BOOKS FICTION: Growing up with Godadaddy

CHILDREN OF DARKNESS AND LIGHT by Nicholas Mosley, Secker pounds 15.99
Click to follow
The Independent Culture
A FRIEND of mine lent her copy of Nicholas Mosley's award-winning Hopeful Monsters to someone who took it to the seaside in Spain. A sudden wave washed up on the shore and caught the book, soaking it with salt water. As the days passed and the book dried out, its pages swelled to many times their original thickness. "The book became this big," she said, holding her hands wide apart.

Children of Darkness and Light is in many important ways a kind of sequel to Hopeful Monsters. The characters, the story and the historical period are different, but the themes remain the same: of light and darkness; of good and evil; of the need to stand open to - perhaps even to cultivate - seemingly (but not really?) chance possibilities, if we are ever to find our way forward. And there is development of those themes from one book to the next. Where Max and Eleanor in Hopeful Monsters are struggling for some vision, always on the edge of darkness, the protagonists in the new novel seem just possibly to have glimpsed some light, to have embraced the darkness within themselves and to have found there the possibility of light.

This process is without formula and difficult to describe. And as Mosley struggles to write about that which cannot be said, about "certain things that are beyond language", his prose is difficult. I struggled with my own comprehension at times and had to read slowly, a bit at a time. And yet, with the finished novel several days behind me, I found its pages swelling and the experience of them became "this big". Some understanding in myself that I find hard to articulate but am grateful for swelled with them.

Children of Darkness and Light is effectively constructed as a mystery. The main protagonist is a celebrated feature writer for a national paper. He once covered a story in Yugoslavia about some children who had seen a vision of the Virgin Mary on a desolate hillside. Now his editor tells him that the Virgin has appeared to a group of children in Cumbria and asks whether he'd like to follow it up.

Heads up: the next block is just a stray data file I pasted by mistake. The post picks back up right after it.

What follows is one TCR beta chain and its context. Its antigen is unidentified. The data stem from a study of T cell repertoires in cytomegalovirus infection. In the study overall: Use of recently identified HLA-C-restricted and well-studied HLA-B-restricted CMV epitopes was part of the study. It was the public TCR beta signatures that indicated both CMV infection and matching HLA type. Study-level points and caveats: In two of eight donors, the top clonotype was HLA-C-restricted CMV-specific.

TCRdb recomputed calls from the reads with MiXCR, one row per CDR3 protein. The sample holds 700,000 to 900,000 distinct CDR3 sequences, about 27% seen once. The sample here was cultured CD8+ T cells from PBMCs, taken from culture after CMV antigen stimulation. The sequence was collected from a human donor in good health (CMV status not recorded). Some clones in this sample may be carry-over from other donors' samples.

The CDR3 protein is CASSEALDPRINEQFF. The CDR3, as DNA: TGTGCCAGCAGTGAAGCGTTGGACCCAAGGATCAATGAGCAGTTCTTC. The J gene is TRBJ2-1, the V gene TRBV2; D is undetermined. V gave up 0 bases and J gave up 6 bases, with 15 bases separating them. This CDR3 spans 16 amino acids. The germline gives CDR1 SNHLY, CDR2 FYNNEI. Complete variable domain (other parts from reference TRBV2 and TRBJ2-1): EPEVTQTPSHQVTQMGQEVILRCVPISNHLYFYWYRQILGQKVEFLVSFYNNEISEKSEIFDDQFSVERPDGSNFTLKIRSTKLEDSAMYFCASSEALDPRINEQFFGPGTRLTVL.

Are the visions real? Why do they appear to children, and especially to children who have largely given up on the adult world? Why is the Virgin sighted in such desolate places (war-torn Yugoslavia, Cumbria soiled by nuclear pollution and in the midst of a radiation scare), and why are the messages she brings always so boring? As the novel draws towards a powerful close, we are even moved to ask who the Virgin Mary is, and the understanding provided by Mosley's answer to that brings a deep "Aha!" and underlines much of what he has been trying to say.

Developing his theme that light can emerge most powerfully from situations of greatest darkness ("things have to get worse before they will get better"), Mosley juxtaposes images of damnation (mass graves, deformed children, dead landscapes) with those of possible salvation (visions of the Virgin, crosses, the glorious cycle of healing nature). In each place of desolation there are children who build gardens.

Children are the key to the book's vision. Children, with all those possibilities, who somehow, catastrophically, only become adult human beings who make such a mess of things. What if the possibilities were to mutate, or different ones to develop? What if children were to transcend adulthood, if we, their parents, were to become their children? Or better still, if we were to be both their parents and their children, helping them to help us find a better way? Then might we, "coming together and being part of a family", eat of the Tree of Life instead of that of Good and Evil? Might we be given a second, more grown-up chance at Eden? Might we find there that "old Godadaddy" who made us feel so ashamed and tell him, " Look out, we are all growing up" ?

In Children of Light and Darkness, Mosley's fiction reaches a stunning, final maturity that raises the game of the novel itself. There are echoes of The Heart of Darkness, the bodies writhing in a hell of their own making to the sound of incessant drumming, but here we have a vision that says Kurtz need not have died in the jungle saying, "The horror, the horror". He might, with a little help, have gone forward, to choose life.